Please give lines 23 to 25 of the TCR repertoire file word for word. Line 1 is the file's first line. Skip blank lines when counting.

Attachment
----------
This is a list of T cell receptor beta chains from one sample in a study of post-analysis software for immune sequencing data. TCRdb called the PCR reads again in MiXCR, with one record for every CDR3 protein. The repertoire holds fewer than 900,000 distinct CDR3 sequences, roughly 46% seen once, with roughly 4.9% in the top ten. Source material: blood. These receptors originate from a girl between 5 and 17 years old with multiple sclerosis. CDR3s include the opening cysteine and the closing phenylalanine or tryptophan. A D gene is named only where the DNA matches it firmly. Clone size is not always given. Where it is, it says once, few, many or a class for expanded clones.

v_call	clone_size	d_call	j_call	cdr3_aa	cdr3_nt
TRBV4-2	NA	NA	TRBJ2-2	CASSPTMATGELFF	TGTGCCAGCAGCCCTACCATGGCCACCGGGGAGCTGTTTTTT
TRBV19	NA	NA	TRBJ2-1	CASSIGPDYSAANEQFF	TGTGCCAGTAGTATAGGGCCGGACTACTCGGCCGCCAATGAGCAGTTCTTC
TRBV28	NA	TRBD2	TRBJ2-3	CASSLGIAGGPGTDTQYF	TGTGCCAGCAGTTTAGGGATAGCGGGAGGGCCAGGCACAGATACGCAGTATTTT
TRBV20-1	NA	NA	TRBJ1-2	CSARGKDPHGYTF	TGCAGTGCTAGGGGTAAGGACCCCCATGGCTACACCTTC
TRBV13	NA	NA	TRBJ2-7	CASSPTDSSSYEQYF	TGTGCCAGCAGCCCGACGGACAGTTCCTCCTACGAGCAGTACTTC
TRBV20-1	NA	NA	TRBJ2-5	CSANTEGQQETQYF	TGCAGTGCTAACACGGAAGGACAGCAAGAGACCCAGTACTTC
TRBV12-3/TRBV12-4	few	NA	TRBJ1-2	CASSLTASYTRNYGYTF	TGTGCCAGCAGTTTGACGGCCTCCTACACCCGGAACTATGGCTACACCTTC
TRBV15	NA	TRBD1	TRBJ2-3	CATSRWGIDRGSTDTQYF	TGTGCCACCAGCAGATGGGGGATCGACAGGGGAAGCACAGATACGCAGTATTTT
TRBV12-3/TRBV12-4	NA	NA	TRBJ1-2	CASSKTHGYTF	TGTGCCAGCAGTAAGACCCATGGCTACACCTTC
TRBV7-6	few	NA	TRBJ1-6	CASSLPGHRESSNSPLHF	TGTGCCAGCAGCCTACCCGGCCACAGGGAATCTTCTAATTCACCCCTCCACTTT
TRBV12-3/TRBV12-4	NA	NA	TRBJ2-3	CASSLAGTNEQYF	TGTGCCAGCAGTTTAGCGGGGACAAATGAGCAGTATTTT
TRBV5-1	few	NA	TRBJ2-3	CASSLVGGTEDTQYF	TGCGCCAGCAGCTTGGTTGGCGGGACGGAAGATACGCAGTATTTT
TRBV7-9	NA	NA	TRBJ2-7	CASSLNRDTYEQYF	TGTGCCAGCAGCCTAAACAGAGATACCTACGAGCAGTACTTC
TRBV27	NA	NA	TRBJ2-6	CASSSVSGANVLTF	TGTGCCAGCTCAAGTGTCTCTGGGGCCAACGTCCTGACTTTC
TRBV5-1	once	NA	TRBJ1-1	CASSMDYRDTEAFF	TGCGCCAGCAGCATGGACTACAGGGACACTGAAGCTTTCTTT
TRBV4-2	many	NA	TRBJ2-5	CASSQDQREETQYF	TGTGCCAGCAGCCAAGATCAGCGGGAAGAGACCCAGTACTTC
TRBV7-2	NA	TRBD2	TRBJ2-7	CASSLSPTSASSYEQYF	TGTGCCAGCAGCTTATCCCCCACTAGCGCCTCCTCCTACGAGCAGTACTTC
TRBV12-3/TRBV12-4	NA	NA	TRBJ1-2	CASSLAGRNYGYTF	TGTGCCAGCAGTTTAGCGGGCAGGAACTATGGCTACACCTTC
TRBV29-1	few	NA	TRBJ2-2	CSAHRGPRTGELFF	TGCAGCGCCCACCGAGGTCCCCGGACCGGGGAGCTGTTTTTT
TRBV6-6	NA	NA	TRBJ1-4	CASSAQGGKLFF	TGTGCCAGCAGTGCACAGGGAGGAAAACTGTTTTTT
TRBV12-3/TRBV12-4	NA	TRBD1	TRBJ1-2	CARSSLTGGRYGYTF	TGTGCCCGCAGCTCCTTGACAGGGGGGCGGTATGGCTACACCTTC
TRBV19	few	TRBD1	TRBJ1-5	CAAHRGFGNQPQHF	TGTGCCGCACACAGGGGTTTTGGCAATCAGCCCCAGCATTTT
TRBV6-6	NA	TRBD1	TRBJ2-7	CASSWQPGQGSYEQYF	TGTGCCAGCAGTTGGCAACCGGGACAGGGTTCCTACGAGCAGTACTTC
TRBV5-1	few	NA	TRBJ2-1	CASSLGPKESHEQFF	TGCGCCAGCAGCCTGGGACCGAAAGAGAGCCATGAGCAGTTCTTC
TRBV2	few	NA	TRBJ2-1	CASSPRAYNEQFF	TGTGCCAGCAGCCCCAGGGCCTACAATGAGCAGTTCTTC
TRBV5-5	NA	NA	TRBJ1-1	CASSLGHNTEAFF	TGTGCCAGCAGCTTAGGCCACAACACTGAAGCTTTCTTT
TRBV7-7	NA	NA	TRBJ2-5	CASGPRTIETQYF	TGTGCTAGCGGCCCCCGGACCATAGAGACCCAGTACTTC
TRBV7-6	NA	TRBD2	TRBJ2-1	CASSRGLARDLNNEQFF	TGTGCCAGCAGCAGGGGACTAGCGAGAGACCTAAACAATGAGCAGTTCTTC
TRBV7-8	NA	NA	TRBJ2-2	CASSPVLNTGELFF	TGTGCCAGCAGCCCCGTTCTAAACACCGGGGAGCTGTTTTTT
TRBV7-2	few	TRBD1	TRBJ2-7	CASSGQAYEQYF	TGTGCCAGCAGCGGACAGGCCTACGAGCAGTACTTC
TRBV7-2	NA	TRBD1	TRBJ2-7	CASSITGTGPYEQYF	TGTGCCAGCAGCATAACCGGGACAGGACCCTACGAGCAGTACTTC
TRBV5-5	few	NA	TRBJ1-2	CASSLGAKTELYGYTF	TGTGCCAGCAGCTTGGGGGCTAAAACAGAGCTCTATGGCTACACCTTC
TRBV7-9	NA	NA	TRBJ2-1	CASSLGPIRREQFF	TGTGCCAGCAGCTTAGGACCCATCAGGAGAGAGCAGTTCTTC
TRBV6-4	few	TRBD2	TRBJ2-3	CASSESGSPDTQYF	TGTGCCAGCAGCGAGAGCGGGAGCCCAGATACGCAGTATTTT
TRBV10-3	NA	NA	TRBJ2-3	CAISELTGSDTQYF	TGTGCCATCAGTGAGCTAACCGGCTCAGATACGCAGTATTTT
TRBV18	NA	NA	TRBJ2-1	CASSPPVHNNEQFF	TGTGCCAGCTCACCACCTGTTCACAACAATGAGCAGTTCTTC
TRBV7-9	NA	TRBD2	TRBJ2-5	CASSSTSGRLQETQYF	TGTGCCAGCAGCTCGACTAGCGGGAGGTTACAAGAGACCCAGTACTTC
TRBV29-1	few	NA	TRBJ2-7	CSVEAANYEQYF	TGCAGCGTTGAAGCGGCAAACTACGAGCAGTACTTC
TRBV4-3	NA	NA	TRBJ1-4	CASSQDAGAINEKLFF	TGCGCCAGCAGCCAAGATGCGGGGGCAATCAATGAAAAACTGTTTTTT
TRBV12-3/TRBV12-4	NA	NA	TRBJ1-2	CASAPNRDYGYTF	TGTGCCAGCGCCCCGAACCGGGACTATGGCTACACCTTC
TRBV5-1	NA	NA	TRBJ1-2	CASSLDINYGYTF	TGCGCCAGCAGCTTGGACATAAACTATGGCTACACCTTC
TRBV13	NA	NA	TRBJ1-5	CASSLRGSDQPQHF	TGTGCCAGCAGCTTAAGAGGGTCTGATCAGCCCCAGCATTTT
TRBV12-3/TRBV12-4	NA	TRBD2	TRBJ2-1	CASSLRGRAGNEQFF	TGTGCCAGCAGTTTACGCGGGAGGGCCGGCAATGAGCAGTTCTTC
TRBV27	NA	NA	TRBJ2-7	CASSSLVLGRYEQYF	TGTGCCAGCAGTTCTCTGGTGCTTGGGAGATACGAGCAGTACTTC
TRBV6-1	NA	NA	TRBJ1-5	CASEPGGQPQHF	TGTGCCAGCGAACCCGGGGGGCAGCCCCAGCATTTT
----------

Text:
TRBV12-3/TRBV12-4	NA	TRBD1	TRBJ1-2	CARSSLTGGRYGYTF	TGTGCCCGCAGCTCCTTGACAGGGGGGCGGTATGGCTACACCTTC
TRBV19	few	TRBD1	TRBJ1-5	CAAHRGFGNQPQHF	TGTGCCGCACACAGGGGTTTTGGCAATCAGCCCCAGCATTTT
TRBV6-6	NA	TRBD1	TRBJ2-7	CASSWQPGQGSYEQYF	TGTGCCAGCAGTTGGCAACCGGGACAGGGTTCCTACGAGCAGTACTTC